19/03/2014 13:33 GMT | Updated 19/05/2014 06:59 BST

Feminists, Stop Bullying Pop Stars!

If you're a female pop star in 2014 you'll know that banging vocals and killer style just don't cut it anymore. To be an alpha female in the world of pop right now you have to add feminist campaigner to your string of talents... apparently.

Before I continue, let's get one thing straight; I am a feminist and I do believe that men and women should have equal rights. But what I want to ask is this: when did it become okay for us to judge a singer on "how good" a feminist they are?

Poor old Katy Perry has come under fire when talking about feminism again this week.

Back in 2012, she told Billboard magazine, "I am not a feminist, but I do believe in the strength of women." Cue umpteen angry bloggers writing about what a bad role model Katy Perry is.

On Sunday Katy spoke about feminism again (brave woman), this time stating that she is a feminist. And guess what? The angry bloggers still said she got it wrong!

Appearing on Australia's Today show on March 16, Katy was asked by host Karl Stefanovic if she considers herself to be a feminist.

"A feminist? Uh, yeah, actually," Katy said. "I used to not really understand what that word meant, and now that I do, it just means that I love myself as a female and I also love men."

Instead of congratulating K-Pezza on her (albeit reluctant) identification as a feminist, the internet went wild with piss-taking gifs that criticised the singer for her lack of understanding of the term "feminist".

Katy Perry left school to pursue a career in music, not to become a feminist, so why are we expecting her to be a spokesperson for "the sisterhood"?

We're changing the job description of pop star to include "political and social activist" without considering that these entertainers may not be equipped for the role. We criticise pop stars who don't say they're feminists, then we criticise stars who do say they are feminists but don't present their argument in an articulate Naomi Wolf manner.

Let's all calm down, stop criticising people, and enjoy a good sing-song to I Kissed a Girl.

Katy Perry isn't the only pop star turned feminist that has felt the wrath of the angry bloggers.

Instead of applauding Lily Allen's comeback song Hard Out Here for its open questioning of a 21st century patriarchal society, bloggers questioned whether Lily is even a feminist at all and threw in the word "racist" for good measure (I personally found both of these accusations ridiculous).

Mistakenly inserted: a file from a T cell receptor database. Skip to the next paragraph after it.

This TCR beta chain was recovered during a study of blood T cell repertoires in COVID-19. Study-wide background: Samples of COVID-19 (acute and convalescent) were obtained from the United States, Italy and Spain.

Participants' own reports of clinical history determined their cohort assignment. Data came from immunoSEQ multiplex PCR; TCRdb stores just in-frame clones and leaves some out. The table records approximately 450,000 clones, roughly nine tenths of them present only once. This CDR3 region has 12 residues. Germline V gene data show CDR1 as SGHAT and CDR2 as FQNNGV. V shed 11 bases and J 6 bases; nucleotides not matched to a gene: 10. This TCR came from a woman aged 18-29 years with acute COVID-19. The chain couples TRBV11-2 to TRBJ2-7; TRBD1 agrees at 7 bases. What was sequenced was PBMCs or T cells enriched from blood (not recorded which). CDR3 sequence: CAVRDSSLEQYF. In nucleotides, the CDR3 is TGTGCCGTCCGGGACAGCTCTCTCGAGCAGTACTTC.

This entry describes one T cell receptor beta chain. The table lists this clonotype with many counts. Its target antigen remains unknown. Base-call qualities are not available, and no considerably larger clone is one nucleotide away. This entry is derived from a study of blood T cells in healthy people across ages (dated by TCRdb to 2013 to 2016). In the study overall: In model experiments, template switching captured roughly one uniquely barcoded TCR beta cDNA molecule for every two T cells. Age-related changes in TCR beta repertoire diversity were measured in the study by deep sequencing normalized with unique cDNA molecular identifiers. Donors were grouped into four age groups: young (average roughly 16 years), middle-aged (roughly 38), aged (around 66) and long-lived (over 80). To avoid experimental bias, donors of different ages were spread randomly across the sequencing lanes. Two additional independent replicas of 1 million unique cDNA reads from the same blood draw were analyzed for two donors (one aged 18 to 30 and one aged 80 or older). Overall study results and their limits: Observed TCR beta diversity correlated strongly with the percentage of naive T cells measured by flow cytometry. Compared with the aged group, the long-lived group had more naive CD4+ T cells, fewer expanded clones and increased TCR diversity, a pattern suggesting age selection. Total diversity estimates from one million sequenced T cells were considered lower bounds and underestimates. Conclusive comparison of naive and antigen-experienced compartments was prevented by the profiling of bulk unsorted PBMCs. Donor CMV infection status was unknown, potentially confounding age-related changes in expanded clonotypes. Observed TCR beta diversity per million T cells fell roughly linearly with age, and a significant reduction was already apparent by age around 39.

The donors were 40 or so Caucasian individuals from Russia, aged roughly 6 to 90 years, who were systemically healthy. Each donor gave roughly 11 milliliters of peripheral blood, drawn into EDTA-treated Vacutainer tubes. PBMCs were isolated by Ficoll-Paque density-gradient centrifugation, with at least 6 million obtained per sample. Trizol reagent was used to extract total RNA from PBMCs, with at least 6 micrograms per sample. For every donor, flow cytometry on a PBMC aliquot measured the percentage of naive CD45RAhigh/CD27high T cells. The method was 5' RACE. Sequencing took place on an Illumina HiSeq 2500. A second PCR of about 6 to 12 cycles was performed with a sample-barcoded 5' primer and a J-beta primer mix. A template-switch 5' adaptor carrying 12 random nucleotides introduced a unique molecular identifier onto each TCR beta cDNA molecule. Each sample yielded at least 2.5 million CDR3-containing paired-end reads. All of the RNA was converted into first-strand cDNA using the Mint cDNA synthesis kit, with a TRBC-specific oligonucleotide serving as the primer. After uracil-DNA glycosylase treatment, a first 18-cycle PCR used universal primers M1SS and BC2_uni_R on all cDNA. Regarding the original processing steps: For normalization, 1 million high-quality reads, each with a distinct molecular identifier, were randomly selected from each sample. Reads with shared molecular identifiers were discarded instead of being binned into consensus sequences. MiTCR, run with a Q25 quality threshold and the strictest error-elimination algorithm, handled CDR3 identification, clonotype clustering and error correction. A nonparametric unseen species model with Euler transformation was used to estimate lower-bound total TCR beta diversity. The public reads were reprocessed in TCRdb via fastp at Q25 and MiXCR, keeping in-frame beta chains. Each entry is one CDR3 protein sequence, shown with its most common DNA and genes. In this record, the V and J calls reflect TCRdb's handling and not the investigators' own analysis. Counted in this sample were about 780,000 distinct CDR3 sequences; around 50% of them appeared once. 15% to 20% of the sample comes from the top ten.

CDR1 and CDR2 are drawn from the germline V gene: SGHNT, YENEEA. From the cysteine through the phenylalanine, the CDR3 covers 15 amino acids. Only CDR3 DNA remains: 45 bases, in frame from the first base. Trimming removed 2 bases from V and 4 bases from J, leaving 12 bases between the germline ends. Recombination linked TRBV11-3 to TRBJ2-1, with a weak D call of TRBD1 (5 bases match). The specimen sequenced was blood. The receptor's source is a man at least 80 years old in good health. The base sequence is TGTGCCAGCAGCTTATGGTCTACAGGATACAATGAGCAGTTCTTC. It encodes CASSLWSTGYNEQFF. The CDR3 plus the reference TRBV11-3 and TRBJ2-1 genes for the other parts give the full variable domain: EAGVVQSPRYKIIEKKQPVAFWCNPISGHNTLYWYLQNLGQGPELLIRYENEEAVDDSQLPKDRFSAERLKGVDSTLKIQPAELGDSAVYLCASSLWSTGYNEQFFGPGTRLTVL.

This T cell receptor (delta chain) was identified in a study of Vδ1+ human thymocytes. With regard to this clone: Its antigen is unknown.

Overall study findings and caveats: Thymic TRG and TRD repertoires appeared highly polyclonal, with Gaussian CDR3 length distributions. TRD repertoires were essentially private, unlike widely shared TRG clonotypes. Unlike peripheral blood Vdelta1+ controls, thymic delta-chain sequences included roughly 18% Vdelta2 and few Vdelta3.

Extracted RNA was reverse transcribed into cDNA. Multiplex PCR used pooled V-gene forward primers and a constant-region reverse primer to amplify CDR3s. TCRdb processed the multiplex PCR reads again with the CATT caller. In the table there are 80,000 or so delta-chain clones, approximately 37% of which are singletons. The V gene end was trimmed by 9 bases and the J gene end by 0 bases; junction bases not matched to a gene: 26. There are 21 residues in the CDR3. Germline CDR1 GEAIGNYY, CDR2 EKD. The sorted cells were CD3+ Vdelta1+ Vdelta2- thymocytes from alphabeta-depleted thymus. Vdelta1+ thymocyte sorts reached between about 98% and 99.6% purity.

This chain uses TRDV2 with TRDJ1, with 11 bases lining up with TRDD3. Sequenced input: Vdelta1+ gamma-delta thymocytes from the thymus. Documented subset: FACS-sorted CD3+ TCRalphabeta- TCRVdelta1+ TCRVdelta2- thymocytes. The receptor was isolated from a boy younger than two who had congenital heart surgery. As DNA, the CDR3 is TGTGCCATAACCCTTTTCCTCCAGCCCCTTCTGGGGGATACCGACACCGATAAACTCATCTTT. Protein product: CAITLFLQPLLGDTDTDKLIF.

In the media's rush to find fault with feminist pop stars, Lily was even labelled an anti-feminist last week after she was apparently misquoted by Shortlist to have said: "I hate that word because it shouldn't even be a thing anymore," when talking about feminism.

In a subsequent interview with The Debrief, Lily insisted that she was merely trying to explain that she is disappointed that feminism is still a subject as gender equality should have already been reached.

Beyoncé gave feminism an A List profile when she included a speech from feminist writer Chimamanda Ngozi Adichie on her track Flawless. Queen Bey's self-titled album is all about empowering women, yet "she's wearing tiny pants so can't be a feminist" seems to be the over-riding response from the aforementioned angry bloggers.

You know what, I, Rachel Moss, am a feminist, and if I looked like Beyoncé I would be rocking tiny pants at every opportunity too!

I'm not saying the likes of Katy Perry, Lily Allen and Beyoncé always get it right (and yes I was as disappointed by thatDrunk in Love lyric as the rest of you), but is it that surprising? These women are entertainers, not trained social commentators - cut them some slack already!

You may not agree with everything they do, but there is no denying that these pop stars (and many others) have raised the profile of feminism and this can only be a good thing. My fear is if we keep shaming stars for their feminist efforts, instead of applauding them, they will disassociate themselves with the movement completely.

So instead of racing to find fault with feminist pop stars, let's focus on the positive message that these strong, successful women give our daughters about female empowerment. Feminists, stop telling other women that they're bad feminists. Nobody's perfect... even Katy Perry.